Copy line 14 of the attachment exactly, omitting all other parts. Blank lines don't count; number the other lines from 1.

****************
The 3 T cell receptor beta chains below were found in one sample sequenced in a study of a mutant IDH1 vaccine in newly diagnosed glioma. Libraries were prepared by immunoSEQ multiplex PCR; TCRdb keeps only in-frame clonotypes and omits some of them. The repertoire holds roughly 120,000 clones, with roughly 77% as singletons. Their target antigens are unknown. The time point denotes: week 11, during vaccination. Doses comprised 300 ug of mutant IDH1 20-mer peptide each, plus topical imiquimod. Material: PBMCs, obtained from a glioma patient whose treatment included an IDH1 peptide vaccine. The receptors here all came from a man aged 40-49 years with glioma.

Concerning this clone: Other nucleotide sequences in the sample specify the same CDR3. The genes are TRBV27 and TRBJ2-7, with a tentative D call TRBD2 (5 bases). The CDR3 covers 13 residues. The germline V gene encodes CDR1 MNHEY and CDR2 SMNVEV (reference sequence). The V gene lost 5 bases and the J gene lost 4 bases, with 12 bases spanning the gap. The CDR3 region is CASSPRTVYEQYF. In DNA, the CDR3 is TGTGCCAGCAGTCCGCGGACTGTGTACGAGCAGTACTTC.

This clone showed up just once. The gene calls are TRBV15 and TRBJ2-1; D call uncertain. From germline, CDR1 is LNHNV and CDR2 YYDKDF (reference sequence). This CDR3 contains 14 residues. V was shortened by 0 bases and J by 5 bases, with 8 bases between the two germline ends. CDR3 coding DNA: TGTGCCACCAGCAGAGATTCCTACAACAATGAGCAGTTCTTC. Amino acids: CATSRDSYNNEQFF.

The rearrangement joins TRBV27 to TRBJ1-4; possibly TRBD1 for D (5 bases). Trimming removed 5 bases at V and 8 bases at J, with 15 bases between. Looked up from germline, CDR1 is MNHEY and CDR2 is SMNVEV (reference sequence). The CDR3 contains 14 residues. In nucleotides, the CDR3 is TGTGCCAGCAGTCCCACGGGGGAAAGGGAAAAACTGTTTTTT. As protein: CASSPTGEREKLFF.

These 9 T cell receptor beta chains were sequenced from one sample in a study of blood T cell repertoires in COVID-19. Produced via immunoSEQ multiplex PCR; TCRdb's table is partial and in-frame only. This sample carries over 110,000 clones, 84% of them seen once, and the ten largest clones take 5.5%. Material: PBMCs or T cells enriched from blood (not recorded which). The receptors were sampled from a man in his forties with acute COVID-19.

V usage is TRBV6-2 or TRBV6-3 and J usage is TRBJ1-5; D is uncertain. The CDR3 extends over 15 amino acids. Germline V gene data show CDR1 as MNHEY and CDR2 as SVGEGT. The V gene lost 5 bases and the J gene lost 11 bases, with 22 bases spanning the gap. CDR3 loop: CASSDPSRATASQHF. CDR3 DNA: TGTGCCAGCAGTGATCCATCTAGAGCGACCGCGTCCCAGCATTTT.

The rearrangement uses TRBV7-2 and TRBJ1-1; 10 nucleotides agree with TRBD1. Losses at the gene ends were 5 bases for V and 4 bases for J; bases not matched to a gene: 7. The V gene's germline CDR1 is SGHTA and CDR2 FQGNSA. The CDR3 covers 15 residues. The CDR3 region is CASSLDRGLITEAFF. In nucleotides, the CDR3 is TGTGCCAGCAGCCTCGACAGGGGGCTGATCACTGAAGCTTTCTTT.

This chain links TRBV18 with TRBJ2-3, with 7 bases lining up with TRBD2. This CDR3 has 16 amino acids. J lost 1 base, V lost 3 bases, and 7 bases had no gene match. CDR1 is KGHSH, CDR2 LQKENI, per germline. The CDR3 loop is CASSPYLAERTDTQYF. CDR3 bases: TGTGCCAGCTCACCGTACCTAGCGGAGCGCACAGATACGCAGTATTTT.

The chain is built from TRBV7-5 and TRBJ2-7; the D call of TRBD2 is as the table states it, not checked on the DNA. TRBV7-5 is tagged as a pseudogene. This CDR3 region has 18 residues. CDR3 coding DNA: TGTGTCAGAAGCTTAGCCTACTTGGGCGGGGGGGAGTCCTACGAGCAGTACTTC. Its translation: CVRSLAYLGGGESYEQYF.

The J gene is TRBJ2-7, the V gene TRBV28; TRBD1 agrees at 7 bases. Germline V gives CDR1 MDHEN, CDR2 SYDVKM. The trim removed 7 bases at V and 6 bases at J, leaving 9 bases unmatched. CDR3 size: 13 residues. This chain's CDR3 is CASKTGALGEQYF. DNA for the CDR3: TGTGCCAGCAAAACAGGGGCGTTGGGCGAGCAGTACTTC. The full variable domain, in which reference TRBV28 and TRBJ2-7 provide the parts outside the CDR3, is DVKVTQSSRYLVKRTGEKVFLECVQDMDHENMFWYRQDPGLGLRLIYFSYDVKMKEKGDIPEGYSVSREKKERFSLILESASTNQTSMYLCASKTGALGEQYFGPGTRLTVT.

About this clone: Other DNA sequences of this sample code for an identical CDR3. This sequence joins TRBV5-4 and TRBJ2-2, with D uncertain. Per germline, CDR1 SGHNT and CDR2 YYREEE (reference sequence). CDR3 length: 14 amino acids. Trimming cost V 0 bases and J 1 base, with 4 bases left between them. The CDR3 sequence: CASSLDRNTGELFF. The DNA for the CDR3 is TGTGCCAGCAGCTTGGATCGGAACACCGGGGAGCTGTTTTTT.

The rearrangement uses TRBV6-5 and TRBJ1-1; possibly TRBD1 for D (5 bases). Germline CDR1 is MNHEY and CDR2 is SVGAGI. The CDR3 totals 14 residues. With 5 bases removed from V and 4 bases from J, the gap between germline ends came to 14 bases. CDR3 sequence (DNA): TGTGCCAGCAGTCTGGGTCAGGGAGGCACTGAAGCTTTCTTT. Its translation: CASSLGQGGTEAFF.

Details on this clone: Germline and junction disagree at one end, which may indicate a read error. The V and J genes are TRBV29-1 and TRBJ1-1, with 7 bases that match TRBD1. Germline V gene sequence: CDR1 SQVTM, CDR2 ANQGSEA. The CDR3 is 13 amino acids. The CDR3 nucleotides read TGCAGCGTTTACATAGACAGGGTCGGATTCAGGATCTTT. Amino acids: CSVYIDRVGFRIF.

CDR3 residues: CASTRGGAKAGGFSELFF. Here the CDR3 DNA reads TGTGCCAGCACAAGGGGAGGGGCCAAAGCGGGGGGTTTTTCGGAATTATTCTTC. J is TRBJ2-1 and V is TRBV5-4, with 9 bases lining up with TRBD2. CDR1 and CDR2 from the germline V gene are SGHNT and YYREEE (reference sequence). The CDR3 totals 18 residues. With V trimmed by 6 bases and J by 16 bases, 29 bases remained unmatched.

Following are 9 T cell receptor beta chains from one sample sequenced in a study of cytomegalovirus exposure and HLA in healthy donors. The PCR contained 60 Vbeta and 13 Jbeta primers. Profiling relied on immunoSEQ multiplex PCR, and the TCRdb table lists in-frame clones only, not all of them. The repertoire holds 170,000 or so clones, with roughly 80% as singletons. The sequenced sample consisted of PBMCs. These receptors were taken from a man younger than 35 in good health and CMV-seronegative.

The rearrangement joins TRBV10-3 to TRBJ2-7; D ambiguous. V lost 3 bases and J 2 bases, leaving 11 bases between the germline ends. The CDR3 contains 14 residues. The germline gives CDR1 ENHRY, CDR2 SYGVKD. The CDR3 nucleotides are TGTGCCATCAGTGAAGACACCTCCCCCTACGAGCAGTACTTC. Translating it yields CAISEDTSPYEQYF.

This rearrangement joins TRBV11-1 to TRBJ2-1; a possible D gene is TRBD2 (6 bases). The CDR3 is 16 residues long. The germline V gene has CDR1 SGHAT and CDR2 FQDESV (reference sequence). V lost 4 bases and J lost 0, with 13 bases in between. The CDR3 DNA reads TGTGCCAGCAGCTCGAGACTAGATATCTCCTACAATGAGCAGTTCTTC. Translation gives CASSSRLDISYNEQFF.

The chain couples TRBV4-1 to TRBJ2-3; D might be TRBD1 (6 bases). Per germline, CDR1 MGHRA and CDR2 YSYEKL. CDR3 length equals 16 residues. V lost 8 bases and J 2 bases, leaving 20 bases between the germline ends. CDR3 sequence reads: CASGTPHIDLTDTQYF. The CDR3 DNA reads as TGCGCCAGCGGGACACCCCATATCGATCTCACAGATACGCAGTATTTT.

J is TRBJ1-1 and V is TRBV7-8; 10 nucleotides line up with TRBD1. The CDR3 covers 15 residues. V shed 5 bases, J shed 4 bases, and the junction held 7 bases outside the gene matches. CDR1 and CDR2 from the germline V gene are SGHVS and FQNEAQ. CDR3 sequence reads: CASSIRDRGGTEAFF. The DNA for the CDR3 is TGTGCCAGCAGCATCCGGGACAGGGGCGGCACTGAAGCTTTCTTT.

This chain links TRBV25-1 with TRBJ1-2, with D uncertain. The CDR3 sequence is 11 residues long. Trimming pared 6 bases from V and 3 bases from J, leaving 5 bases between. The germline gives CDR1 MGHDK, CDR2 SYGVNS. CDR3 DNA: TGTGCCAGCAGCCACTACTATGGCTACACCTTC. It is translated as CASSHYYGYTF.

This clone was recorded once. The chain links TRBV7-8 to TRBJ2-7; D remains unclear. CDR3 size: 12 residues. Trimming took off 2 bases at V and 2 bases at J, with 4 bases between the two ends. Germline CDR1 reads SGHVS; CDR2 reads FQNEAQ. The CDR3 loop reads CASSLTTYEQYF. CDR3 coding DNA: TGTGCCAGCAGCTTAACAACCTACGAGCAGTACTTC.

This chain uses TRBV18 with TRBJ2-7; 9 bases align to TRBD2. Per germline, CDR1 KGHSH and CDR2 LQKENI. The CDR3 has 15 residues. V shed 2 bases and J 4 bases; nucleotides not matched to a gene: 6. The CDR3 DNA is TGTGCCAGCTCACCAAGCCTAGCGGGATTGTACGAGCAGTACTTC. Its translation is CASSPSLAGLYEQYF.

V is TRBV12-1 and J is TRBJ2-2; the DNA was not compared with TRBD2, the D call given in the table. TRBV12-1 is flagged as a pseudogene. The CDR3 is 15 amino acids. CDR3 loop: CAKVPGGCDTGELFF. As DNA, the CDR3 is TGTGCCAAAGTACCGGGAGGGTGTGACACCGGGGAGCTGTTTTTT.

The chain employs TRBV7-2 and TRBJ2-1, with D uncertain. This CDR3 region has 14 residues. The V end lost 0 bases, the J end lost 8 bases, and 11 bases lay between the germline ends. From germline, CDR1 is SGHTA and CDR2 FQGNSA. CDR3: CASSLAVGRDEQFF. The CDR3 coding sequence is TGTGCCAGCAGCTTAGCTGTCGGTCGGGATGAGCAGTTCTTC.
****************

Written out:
CDR3 residues: CASTRGGAKAGGFSELFF. Here the CDR3 DNA reads TGTGCCAGCACAAGGGGAGGGGCCAAAGCGGGGGGTTTTTCGGAATTATTCTTC. J is TRBJ2-1 and V is TRBV5-4, with 9 bases lining up with TRBD2. CDR1 and CDR2 from the germline V gene are SGHNT and YYREEE (reference sequence). The CDR3 totals 18 residues. With V trimmed by 6 bases and J by 16 bases, 29 bases remained unmatched.